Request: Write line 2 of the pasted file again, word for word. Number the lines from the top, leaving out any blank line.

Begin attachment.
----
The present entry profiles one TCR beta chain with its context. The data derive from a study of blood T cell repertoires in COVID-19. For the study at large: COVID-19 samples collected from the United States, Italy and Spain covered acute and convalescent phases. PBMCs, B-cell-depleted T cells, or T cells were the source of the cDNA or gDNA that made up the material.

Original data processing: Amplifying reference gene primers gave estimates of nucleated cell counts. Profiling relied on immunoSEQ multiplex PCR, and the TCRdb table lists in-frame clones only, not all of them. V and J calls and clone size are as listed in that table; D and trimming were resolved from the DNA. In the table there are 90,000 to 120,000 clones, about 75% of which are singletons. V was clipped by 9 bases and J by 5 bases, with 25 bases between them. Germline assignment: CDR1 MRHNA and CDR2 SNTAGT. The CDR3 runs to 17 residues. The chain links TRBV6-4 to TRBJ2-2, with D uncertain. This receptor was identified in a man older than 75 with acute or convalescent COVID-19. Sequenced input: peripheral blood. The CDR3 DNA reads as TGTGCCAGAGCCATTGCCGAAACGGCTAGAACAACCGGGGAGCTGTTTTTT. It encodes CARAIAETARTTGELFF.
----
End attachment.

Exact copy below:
Original data processing: Amplifying reference gene primers gave estimates of nucleated cell counts. Profiling relied on immunoSEQ multiplex PCR, and the TCRdb table lists in-frame clones only, not all of them. V and J calls and clone size are as listed in that table; D and trimming were resolved from the DNA. In the table there are 90,000 to 120,000 clones, about 75% of which are singletons. V was clipped by 9 bases and J by 5 bases, with 25 bases between them. Germline assignment: CDR1 MRHNA and CDR2 SNTAGT. The CDR3 runs to 17 residues. The chain links TRBV6-4 to TRBJ2-2, with D uncertain. This receptor was identified in a man older than 75 with acute or convalescent COVID-19. Sequenced input: peripheral blood. The CDR3 DNA reads as TGTGCCAGAGCCATTGCCGAAACGGCTAGAACAACCGGGGAGCTGTTTTTT. It encodes CARAIAETARTTGELFF.